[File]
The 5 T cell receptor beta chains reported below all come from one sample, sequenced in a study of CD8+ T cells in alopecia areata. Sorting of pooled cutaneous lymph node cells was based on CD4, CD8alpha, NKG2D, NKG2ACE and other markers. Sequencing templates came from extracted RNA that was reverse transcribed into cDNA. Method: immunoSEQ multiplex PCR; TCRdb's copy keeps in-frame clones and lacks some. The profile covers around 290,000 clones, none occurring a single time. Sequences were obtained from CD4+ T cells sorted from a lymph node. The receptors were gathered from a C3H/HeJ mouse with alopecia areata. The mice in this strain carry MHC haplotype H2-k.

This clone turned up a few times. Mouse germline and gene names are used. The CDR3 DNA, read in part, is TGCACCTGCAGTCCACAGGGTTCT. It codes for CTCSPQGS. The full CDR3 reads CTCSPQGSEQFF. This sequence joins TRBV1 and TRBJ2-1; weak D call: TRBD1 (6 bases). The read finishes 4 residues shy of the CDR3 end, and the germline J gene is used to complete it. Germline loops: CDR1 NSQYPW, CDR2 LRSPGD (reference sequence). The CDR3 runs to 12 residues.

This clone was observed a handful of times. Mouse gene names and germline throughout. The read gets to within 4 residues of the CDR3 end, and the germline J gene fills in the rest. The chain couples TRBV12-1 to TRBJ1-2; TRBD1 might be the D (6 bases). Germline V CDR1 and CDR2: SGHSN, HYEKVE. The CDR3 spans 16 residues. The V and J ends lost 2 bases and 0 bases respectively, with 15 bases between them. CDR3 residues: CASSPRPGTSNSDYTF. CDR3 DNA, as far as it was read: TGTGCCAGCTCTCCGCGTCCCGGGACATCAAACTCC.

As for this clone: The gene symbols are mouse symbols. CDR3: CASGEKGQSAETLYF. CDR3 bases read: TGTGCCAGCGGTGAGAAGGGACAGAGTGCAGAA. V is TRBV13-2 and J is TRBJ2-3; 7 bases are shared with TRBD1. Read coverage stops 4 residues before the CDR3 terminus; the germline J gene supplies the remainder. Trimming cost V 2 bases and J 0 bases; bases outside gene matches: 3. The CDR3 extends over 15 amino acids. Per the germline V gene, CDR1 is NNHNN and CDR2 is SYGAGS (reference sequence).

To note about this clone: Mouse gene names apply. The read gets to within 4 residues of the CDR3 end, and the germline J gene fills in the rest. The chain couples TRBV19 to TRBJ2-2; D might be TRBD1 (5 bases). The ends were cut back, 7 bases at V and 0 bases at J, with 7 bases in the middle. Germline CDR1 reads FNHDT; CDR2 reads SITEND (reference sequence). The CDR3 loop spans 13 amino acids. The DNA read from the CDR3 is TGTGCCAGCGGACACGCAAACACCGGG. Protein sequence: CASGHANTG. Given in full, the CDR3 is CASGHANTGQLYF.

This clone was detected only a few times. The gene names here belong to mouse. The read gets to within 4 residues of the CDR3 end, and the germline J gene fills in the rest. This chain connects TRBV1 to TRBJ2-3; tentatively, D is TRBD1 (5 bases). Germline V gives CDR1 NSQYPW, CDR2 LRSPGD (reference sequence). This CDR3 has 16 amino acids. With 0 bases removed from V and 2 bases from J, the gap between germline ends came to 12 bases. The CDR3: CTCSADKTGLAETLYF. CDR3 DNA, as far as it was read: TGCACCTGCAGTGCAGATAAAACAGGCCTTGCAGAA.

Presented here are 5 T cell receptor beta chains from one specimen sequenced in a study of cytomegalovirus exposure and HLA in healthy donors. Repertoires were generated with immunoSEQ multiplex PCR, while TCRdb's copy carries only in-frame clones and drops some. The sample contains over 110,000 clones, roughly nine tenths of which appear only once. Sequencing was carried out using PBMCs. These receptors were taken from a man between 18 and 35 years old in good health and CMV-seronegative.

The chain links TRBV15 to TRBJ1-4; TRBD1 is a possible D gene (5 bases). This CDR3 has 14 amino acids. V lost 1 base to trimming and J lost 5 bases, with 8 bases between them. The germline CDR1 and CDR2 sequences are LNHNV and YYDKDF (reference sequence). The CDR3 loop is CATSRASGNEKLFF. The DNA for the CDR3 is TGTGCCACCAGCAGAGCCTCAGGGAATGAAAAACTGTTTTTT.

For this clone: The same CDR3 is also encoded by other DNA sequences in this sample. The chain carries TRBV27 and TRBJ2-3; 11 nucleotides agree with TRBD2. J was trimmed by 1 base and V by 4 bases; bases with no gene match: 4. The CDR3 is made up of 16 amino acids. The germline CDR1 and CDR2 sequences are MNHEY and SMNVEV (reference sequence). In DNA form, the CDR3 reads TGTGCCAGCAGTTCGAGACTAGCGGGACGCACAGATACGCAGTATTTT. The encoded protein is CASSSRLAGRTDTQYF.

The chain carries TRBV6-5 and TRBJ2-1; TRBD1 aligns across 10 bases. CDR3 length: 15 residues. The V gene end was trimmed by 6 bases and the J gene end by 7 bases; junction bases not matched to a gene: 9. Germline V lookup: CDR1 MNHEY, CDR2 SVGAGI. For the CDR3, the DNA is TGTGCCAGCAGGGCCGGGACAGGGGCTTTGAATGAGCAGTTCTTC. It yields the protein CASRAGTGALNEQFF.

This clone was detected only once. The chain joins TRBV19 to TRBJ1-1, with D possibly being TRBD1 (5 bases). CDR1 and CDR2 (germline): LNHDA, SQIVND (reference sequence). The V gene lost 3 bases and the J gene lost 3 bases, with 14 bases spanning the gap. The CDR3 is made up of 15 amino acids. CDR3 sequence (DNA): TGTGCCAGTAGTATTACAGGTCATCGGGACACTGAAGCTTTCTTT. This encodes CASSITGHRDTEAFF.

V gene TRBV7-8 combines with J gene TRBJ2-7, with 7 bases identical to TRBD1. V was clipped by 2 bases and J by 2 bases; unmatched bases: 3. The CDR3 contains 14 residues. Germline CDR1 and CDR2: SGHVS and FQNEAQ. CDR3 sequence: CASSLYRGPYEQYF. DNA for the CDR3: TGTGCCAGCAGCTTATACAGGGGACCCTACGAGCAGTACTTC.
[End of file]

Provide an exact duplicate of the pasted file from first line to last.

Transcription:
The 5 T cell receptor beta chains reported below all come from one sample, sequenced in a study of CD8+ T cells in alopecia areata. Sorting of pooled cutaneous lymph node cells was based on CD4, CD8alpha, NKG2D, NKG2ACE and other markers. Sequencing templates came from extracted RNA that was reverse transcribed into cDNA. Method: immunoSEQ multiplex PCR; TCRdb's copy keeps in-frame clones and lacks some. The profile covers around 290,000 clones, none occurring a single time. Sequences were obtained from CD4+ T cells sorted from a lymph node. The receptors were gathered from a C3H/HeJ mouse with alopecia areata. The mice in this strain carry MHC haplotype H2-k.

This clone turned up a few times. Mouse germline and gene names are used. The CDR3 DNA, read in part, is TGCACCTGCAGTCCACAGGGTTCT. It codes for CTCSPQGS. The full CDR3 reads CTCSPQGSEQFF. This sequence joins TRBV1 and TRBJ2-1; weak D call: TRBD1 (6 bases). The read finishes 4 residues shy of the CDR3 end, and the germline J gene is used to complete it. Germline loops: CDR1 NSQYPW, CDR2 LRSPGD (reference sequence). The CDR3 runs to 12 residues.

This clone was observed a handful of times. Mouse gene names and germline throughout. The read gets to within 4 residues of the CDR3 end, and the germline J gene fills in the rest. The chain couples TRBV12-1 to TRBJ1-2; TRBD1 might be the D (6 bases). Germline V CDR1 and CDR2: SGHSN, HYEKVE. The CDR3 spans 16 residues. The V and J ends lost 2 bases and 0 bases respectively, with 15 bases between them. CDR3 residues: CASSPRPGTSNSDYTF. CDR3 DNA, as far as it was read: TGTGCCAGCTCTCCGCGTCCCGGGACATCAAACTCC.

As for this clone: The gene symbols are mouse symbols. CDR3: CASGEKGQSAETLYF. CDR3 bases read: TGTGCCAGCGGTGAGAAGGGACAGAGTGCAGAA. V is TRBV13-2 and J is TRBJ2-3; 7 bases are shared with TRBD1. Read coverage stops 4 residues before the CDR3 terminus; the germline J gene supplies the remainder. Trimming cost V 2 bases and J 0 bases; bases outside gene matches: 3. The CDR3 extends over 15 amino acids. Per the germline V gene, CDR1 is NNHNN and CDR2 is SYGAGS (reference sequence).

To note about this clone: Mouse gene names apply. The read gets to within 4 residues of the CDR3 end, and the germline J gene fills in the rest. The chain couples TRBV19 to TRBJ2-2; D might be TRBD1 (5 bases). The ends were cut back, 7 bases at V and 0 bases at J, with 7 bases in the middle. Germline CDR1 reads FNHDT; CDR2 reads SITEND (reference sequence). The CDR3 loop spans 13 amino acids. The DNA read from the CDR3 is TGTGCCAGCGGACACGCAAACACCGGG. Protein sequence: CASGHANTG. Given in full, the CDR3 is CASGHANTGQLYF.

This clone was detected only a few times. The gene names here belong to mouse. The read gets to within 4 residues of the CDR3 end, and the germline J gene fills in the rest. This chain connects TRBV1 to TRBJ2-3; tentatively, D is TRBD1 (5 bases). Germline V gives CDR1 NSQYPW, CDR2 LRSPGD (reference sequence). This CDR3 has 16 amino acids. With 0 bases removed from V and 2 bases from J, the gap between germline ends came to 12 bases. The CDR3: CTCSADKTGLAETLYF. CDR3 DNA, as far as it was read: TGCACCTGCAGTGCAGATAAAACAGGCCTTGCAGAA.

Presented here are 5 T cell receptor beta chains from one specimen sequenced in a study of cytomegalovirus exposure and HLA in healthy donors. Repertoires were generated with immunoSEQ multiplex PCR, while TCRdb's copy carries only in-frame clones and drops some. The sample contains over 110,000 clones, roughly nine tenths of which appear only once. Sequencing was carried out using PBMCs. These receptors were taken from a man between 18 and 35 years old in good health and CMV-seronegative.

The chain links TRBV15 to TRBJ1-4; TRBD1 is a possible D gene (5 bases). This CDR3 has 14 amino acids. V lost 1 base to trimming and J lost 5 bases, with 8 bases between them. The germline CDR1 and CDR2 sequences are LNHNV and YYDKDF (reference sequence). The CDR3 loop is CATSRASGNEKLFF. The DNA for the CDR3 is TGTGCCACCAGCAGAGCCTCAGGGAATGAAAAACTGTTTTTT.

For this clone: The same CDR3 is also encoded by other DNA sequences in this sample. The chain carries TRBV27 and TRBJ2-3; 11 nucleotides agree with TRBD2. J was trimmed by 1 base and V by 4 bases; bases with no gene match: 4. The CDR3 is made up of 16 amino acids. The germline CDR1 and CDR2 sequences are MNHEY and SMNVEV (reference sequence). In DNA form, the CDR3 reads TGTGCCAGCAGTTCGAGACTAGCGGGACGCACAGATACGCAGTATTTT. The encoded protein is CASSSRLAGRTDTQYF.

The chain carries TRBV6-5 and TRBJ2-1; TRBD1 aligns across 10 bases. CDR3 length: 15 residues. The V gene end was trimmed by 6 bases and the J gene end by 7 bases; junction bases not matched to a gene: 9. Germline V lookup: CDR1 MNHEY, CDR2 SVGAGI. For the CDR3, the DNA is TGTGCCAGCAGGGCCGGGACAGGGGCTTTGAATGAGCAGTTCTTC. It yields the protein CASRAGTGALNEQFF.

This clone was detected only once. The chain joins TRBV19 to TRBJ1-1, with D possibly being TRBD1 (5 bases). CDR1 and CDR2 (germline): LNHDA, SQIVND (reference sequence). The V gene lost 3 bases and the J gene lost 3 bases, with 14 bases spanning the gap. The CDR3 is made up of 15 amino acids. CDR3 sequence (DNA): TGTGCCAGTAGTATTACAGGTCATCGGGACACTGAAGCTTTCTTT. This encodes CASSITGHRDTEAFF.

V gene TRBV7-8 combines with J gene TRBJ2-7, with 7 bases identical to TRBD1. V was clipped by 2 bases and J by 2 bases; unmatched bases: 3. The CDR3 contains 14 residues. Germline CDR1 and CDR2: SGHVS and FQNEAQ. CDR3 sequence: CASSLYRGPYEQYF. DNA for the CDR3: TGTGCCAGCAGCTTATACAGGGGACCCTACGAGCAGTACTTC.